Koss Corporation
KOSS CORP (Form: 10-K, Received: 08/25/2016 16:49:44)



UNITED STATES
SECURITIES AND EXCHANGE COMMISSION
WASHINGTON, D.C.  20549
 
FORM 10-K
 
x
ANNUAL REPORT PURSUANT TO SECTION 13 OR 15(d) OF THE
SECURITIES EXCHANGE ACT OF 1934
 
For the fiscal year ended June 30, 2016
 
OR
 
o
TRANSITION REPORT PURSUANT TO SECTION 13 OR 15(d) OF
THE SECURITIES EXCHANGE ACT OF 1934
 
COMMISSION FILE NUMBER 0-3295
 
KOSS CORPORATION
(Exact name of registrant as specified in its charter)
 
Delaware
 
39-1168275
(State or other jurisdiction of incorporation or organization)
 
(I.R.S. Employer Identification No.)
 
4129 North Port Washington Avenue, Milwaukee, Wisconsin
 
53212
(Address of principal executive offices)
 
(Zip Code)
 
Registrant’s telephone number, including area code: (414) 964-5000
 
Securities registered pursuant to Section 12(b) of the Act:
 
Title of Each Class
 
Name of Each Exchange on Which Registered
Common Stock $0.005 par value per share
 
The Nasdaq Stock Market LLC
 
Securities registered pursuant to Section 12(g) of the Act:
NONE
(Title of class)
 
Indicate by check mark if the registrant is a well-known seasoned issuer, as defined in Rule 405 of the Securities Act.  Yes o  No  ý
 
Indicate by check mark if the registrant is not required to file reports pursuant to Section 13 or Section 15(d) of the Act.  Yes o  No ý
 
Indicate by check mark whether the registrant: (1) has filed all reports required to be filed by Section 13 or 15(d) of the Securities Exchange Act of 1934 during the preceding 12 months (or for such shorter period that the Registrant was required to file such reports), and (2) has been subject to such filing requirements for the past 90 days.  Yes ý  No o
 
Indicate by check mark whether the registrant has submitted electronically and posted on its corporate Web site, if any, every Interactive Data File required to be submitted and posted pursuant to Rule 405 of Regulation S-T (§ 232.405 of this chapter) during the preceding 12 months (or for such shorter period that the registrant was required to submit and post such files).  Yes ý  No o
 

1



Indicate by check mark if disclosure of delinquent filers pursuant to Item 405 of Regulation S-K is not contained herein, and will not be contained, to the best of registrant’s knowledge, in definitive proxy or information statements incorporated by reference in Part III of this Form 10-K or any amendment to this Form 10-K.   o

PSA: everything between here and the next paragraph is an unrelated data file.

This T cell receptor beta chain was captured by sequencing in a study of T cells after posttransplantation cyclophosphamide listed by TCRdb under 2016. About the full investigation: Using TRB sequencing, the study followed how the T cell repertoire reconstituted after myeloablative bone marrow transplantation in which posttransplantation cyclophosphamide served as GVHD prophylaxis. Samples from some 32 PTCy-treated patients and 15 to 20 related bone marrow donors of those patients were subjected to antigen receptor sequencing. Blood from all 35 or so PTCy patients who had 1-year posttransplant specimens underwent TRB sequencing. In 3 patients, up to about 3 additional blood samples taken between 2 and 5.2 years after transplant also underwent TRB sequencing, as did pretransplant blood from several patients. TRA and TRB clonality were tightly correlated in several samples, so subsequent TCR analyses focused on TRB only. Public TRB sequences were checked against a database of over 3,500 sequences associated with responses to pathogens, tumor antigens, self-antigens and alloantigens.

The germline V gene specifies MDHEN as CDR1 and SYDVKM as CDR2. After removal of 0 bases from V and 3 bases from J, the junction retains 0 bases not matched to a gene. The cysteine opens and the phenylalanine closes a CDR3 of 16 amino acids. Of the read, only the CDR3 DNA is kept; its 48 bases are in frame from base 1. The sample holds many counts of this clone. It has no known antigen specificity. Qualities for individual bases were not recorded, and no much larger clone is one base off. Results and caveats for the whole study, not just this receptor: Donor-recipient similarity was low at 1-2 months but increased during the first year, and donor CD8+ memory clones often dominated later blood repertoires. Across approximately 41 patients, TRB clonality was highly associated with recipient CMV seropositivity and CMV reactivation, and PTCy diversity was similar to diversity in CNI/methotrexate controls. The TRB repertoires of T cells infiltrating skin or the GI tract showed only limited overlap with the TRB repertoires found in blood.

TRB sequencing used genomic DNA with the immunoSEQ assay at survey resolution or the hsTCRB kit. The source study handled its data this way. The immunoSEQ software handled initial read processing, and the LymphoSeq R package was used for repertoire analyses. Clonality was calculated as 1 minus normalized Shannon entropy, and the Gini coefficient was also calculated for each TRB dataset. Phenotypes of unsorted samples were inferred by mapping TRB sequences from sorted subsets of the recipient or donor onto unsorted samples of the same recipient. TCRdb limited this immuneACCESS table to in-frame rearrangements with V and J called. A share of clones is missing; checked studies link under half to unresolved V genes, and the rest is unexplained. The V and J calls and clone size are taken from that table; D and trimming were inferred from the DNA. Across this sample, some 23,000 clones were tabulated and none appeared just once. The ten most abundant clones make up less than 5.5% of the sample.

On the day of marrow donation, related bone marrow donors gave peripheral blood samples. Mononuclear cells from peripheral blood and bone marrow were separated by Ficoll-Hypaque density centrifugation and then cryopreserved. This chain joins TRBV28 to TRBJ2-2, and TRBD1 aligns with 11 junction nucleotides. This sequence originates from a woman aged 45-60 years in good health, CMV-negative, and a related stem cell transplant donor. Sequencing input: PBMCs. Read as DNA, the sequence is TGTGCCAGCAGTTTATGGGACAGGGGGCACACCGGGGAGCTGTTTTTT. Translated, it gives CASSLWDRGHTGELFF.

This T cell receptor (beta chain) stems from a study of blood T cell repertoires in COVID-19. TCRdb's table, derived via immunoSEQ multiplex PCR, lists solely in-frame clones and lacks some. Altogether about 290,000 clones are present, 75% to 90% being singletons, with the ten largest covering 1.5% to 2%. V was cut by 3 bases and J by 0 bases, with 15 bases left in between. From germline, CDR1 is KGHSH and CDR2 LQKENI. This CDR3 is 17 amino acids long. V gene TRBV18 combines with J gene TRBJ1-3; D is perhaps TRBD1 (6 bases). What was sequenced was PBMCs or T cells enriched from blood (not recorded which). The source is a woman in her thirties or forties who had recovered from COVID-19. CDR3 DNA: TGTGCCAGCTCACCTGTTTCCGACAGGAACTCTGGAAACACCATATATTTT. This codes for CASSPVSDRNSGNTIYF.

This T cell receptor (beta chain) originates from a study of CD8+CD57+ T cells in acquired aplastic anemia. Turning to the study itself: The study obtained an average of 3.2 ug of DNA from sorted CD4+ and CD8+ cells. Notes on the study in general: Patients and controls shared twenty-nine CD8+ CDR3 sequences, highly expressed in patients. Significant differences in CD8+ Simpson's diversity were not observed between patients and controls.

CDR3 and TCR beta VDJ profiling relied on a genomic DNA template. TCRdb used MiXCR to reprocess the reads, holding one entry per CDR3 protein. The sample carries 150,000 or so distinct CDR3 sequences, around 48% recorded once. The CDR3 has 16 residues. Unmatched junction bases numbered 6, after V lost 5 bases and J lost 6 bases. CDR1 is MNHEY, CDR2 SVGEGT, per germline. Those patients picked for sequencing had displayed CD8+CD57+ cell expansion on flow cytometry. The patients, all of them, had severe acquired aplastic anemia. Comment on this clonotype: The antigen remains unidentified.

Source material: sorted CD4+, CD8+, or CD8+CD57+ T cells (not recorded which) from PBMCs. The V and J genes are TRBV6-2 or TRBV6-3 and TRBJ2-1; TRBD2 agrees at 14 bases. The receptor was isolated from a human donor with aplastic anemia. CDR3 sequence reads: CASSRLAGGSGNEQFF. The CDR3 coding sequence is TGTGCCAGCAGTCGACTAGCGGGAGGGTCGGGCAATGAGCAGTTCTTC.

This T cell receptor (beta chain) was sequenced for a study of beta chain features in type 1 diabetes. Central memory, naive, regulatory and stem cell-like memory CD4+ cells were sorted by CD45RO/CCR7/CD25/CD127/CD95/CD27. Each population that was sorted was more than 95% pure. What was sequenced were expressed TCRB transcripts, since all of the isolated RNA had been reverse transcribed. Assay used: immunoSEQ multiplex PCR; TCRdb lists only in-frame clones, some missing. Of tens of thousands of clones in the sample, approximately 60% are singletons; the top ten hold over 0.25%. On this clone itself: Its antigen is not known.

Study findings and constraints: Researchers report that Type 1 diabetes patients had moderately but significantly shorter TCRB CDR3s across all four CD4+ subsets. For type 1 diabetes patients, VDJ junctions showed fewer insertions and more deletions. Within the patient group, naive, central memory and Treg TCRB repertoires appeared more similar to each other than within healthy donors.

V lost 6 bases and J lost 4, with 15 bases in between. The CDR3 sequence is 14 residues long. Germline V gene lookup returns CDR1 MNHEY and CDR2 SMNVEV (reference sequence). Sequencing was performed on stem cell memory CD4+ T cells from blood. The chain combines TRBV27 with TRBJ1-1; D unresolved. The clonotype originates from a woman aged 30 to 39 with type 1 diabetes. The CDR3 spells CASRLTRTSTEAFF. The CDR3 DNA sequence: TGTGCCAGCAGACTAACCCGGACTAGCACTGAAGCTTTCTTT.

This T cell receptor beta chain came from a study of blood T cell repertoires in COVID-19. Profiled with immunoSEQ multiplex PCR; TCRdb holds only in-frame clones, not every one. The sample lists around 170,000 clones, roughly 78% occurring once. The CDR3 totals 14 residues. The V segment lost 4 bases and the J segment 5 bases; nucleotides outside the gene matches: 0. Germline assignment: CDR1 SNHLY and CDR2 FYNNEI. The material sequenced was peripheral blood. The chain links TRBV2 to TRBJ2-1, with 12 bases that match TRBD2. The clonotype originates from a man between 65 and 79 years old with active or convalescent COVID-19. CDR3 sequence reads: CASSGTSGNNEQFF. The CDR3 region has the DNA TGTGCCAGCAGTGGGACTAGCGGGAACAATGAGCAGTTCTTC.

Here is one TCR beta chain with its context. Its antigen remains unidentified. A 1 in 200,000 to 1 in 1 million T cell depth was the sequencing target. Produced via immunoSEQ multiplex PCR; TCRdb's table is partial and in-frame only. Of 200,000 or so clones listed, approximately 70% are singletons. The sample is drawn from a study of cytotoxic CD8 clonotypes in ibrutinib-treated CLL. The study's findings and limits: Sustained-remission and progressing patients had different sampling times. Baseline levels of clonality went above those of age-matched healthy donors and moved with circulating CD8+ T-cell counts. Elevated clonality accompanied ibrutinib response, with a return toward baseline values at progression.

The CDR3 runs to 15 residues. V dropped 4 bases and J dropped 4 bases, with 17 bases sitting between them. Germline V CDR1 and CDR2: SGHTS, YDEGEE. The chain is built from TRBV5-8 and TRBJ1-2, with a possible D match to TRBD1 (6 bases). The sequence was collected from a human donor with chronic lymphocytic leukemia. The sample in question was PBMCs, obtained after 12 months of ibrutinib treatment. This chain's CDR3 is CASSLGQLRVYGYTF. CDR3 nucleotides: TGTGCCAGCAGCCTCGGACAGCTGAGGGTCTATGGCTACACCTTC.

Indicate by check mark whether the registrant is a large accelerated filer, an accelerated filer, a non-accelerated filer, or a smaller reporting company.  See the definitions of “large accelerated filer,” “accelerated filer” and “smaller reporting company” in Rule 12b-2 of the Exchange Act.
 
Large accelerated filer  o
 
Accelerated filer  o
Non-accelerated filer  o
 
Smaller reporting company  x
(Do not check if a smaller reporting company)
 
 
 
Indicate by check mark whether the registrant is a shell company (as defined in Rule 12b-2 of the Exchange Act).  Yes o  No ý
 
The aggregate market value of the common stock held by nonaffiliates of the registrant as of December 31, 2015 , was approximately $5,218,856 (based on the $2.00 per share closing price of the Company’s common stock as reported on the NASDAQ Stock Market on December 31, 2015).
 
On August 15, 2016 , there were 7,382,706 shares outstanding of the registrant’s common stock.
 
Documents Incorporated by Reference
 
Part III of this Form 10-K incorporates by reference information from Koss Corporation’s Proxy Statement for its 2016 Annual Meeting of Stockholders filed with the Commission under Regulation 14A within 120 days of the end of the fiscal year covered by this Form 10-K.

 

2




KOSS CORPORATION
FORM 10-K
For the Fiscal Year Ended June 30, 2016


INDEX
 
 
 
Page
PART I
 
 
 
 
 
PART II
 
 
 
 
 
Part III
 
 
 
 
 
PART IV
 
 


3




CAUTIONARY STATEMENT REGARDING FORWARD-LOOKING STATEMENTS
 
This Annual Report on Form 10-K contains forward-looking statements within the meaning of that term in the Private Securities Litigation Reform Act of 1995 (the “Act”) (Section 27A of the Securities Act of 1933 and Section 21E of the Securities Exchange Act of 1934).  Additional written or oral forward-looking statements may be made by the Company from time to time in filings with the Securities Exchange Commission, press releases, or otherwise.  Statements contained in this Form 10-K that are not historical facts are forward-looking statements made pursuant to the safe harbor provisions of the Act.  Forward-looking statements may include, but are not limited to, projections of revenue, income or loss and capital expenditures, statements regarding future operations, anticipated financing needs, compliance with financial covenants in loan agreements, plans for acquisitions or sales of assets or businesses, plans relating to products or services of the Company, assessments of materiality, predictions of future events, the effects of pending and possible litigation and assumptions relating to the foregoing.  In addition, when used in this Form 10-K, the words "anticipates," "believes," "estimates," "expects," "intends," "plans," "may," "will," "should," "forecasts," "predicts," "potential," "continue," and variations thereof and similar expressions are intended to identify forward-looking statements.